Transience. Transience is something I’ve been wrestling with for most of my life. On the one hand, the reality that “this too shall pass” is comforting and can get me through just about any unbearable situation. On the other hand, I’ve always had difficulty watching people leave my life. Death is agonizing because there is not even the hope of ever seeing that person again here on earth. When a person’s leaving is due to a move, we can at least comfort ourselves with promises to keep in touch…and we do…for awhile, until time, distance and life’s demands pull us in different directions. When a person leaves with no explanation at all, we can be left in a swirl of confusing questions and a sense of unfinished business and unclosed doors. It can often be difficult to move on until we can figure out the “why”.
I have abandonment issues. We’re not sure why it’s as profound as it is, but it is what it is. Therapy hasn’t really unlocked the “why”, but has helped me to develop coping skills so as not to be as devastated by leave-takings as I used to be. But I’m still profoundly affected when someone leaves my life for whatever reason, and every leave-taking eventually leads me through a myriad of nagging questions always ending with that most painful question of all “why don’t they like me?”
Even writing it betrays the childishness behind the inability to let go gracefully. I am much more graceful at letting go now than I used to be. Someone’s leaving used to reduce me to a crumpled heap of writhing bafflement, spending hours and days in bed coming to terms with that agony of absence, and figuring out how to tiptoe around the holes that each person leaves behind in my heart. Now I’m more understanding of the transience of life, and that people have to march to their own drumbeats….faith helps when I believe that each person has a purpose they are fulfilling and that “moving on” is God-at-work. It still hurts, but not with such detrimental force.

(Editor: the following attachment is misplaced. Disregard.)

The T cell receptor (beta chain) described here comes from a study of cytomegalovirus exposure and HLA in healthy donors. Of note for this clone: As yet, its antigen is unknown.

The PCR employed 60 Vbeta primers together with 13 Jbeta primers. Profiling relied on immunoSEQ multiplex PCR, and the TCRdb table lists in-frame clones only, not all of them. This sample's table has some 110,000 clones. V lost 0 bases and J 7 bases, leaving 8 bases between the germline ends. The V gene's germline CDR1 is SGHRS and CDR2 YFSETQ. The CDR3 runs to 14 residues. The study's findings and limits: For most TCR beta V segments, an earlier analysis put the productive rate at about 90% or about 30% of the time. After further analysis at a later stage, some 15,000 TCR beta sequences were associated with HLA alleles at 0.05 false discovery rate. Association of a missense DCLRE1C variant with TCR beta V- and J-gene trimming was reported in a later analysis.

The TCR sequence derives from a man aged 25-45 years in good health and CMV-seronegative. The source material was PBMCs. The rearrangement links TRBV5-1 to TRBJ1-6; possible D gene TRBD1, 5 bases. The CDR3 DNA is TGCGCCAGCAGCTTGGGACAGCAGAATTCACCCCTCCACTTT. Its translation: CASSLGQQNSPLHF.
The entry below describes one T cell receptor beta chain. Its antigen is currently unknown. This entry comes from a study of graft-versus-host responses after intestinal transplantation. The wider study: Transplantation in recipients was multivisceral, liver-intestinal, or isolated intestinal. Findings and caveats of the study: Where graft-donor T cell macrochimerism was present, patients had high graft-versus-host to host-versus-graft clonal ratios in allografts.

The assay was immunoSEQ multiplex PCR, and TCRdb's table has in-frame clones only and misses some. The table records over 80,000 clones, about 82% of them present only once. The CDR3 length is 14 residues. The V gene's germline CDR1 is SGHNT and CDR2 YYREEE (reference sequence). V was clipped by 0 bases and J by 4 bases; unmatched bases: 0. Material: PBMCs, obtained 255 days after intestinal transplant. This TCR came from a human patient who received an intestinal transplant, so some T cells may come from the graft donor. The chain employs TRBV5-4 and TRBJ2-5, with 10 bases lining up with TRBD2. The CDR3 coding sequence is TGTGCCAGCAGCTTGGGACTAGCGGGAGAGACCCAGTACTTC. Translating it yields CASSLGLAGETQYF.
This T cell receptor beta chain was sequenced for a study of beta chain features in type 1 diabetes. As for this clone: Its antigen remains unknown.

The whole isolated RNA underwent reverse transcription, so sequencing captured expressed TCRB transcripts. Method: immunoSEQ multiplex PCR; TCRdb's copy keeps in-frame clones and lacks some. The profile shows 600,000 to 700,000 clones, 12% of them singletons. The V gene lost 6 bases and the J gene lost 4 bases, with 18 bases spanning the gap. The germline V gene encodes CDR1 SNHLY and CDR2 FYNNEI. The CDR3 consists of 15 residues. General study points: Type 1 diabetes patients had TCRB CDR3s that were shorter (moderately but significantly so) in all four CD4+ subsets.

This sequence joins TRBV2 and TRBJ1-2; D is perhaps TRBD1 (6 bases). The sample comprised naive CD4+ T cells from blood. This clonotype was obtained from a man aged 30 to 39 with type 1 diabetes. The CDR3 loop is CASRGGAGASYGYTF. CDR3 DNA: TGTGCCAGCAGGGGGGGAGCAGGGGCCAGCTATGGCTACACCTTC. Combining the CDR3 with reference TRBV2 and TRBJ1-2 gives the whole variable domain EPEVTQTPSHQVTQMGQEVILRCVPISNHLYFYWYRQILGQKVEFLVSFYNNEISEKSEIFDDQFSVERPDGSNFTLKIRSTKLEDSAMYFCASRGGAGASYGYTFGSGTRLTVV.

I love deeply. Each person who comes into my life is such a treasure, I just want to sit at their feet and learn everything there is to learn, both about that person and about everything that person knows. Intense, I know. (I probably would have made a great psychologist!) Perhaps that’s why I’ve retreated into social hibernation, not just because I’ve lost so many loved ones recently, but because I simply don’t always know how to rein in that exuberance with the few that are left…it’s easier not to have to figure it out than to keep having to stifle my joy in being with people I enjoy being with.
I’ve never been able to figure it out. It’s the bane of my existence, this whole social interaction facet of life. I’ve never been able to figure out when too much is too much and too little is too little, maybe because it changes with each person and they just don’t know how to teach me or stay around long enough for me to learn. Sadly, what’s joy to me appears to be burdensome to them.
Sigh. This is such a weird topic. But I’m really missing some people right now, people who used to be a vibrant part of my life and now aren’t even on the radar anymore. Why? I don’t know. And when I don’t know why this friendship or that relationship didn’t work, how do I learn for the next one so that I don’t make the same mistakes over and over again?
Sometimes my head aches with trying to figure it all out. So I don’t. I just keep on moving on, hoping that time will heal all wounds and reveal reasons and resolutions.
This too shall pass…
Each friend represents a world in us, a world possibly not born until they arrive, and it is only by this meeting that a new world is born. (Anaïs Nin)